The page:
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The prop who makes his own pasta

It is a special kind of NRL player that when you ask if linguini or fettucine is his favourite pasta, he answers "pappardelle".

And this NRL player knows his pasta – because he makes it fresh in his own kitchen… prepares it, rolls it, cuts it, and then dries the strips off the back of his dining room chairs.

He invites his teammates and their partners over for his home-cooked fare.

Welcome to the world of Cowboys, former Queensland and Australian front-rower Matt Scott.

Props don't instantly spring to mind as the type to wear an apron, or push a supermarket trolley around to find the right ingredients.

"Look I don't do much cooking at the moment with a couple of kids in tow but I've always loved it, always really enjoy it," Scott told

"I used to have JT [Johnathan Thurston] and the boys over quite regularly. If I get the time I still like to make my pasta dishes or something else, usually surrounding meat."

That's more like it. The boy who hails from Ilfracombe, near Longreach in central western Queensland, knows his way around a cow, sheep or pig.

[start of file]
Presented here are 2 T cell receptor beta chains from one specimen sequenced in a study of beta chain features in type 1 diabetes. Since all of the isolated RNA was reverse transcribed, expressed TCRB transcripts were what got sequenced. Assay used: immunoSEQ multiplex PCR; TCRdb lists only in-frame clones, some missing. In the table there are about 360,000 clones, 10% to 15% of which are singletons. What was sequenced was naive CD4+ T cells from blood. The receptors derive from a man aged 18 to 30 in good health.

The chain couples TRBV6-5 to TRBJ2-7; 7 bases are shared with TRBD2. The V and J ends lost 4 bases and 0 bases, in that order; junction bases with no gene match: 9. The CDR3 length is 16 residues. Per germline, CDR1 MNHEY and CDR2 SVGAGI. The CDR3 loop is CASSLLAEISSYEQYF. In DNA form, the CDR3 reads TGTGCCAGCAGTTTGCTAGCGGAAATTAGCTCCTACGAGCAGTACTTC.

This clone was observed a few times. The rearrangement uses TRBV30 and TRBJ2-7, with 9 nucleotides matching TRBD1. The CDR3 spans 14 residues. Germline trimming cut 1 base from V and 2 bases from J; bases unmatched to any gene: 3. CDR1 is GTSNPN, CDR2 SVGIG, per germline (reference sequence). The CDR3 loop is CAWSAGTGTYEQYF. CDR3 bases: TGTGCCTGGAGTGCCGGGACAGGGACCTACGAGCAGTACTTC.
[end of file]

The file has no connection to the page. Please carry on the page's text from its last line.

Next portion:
Matt Scott in action for Australia in 2011.
Matt Scott in action for Australia in 2011. ©NRL Photos

"'Chef' would be a very loose term for it but I really enjoy cooking.

"I love slow-cooked meat, or meat barbecued over charcoal, or pasta. Most meals I make are based around a cut of meat. I love lamb shanks, lamb shoulder, rump steaks."

The joy of cooking didn't spring from the Scott household.

"I do love food but it wasn't so much from family. Being from the country we had the basic meat and vegetable meals at home," he said.

"When I moved away from the family the food I made myself was also pretty basic and not very tasty for the first couple of years.

"So I started experimenting, watched a fair few cooking shows, picked up some tips and away I went. I still talk to butchers, watch their videos, read their recipes…"

And away Scott goes from rugby league at the end of the season. He announced his retirement two weeks ago.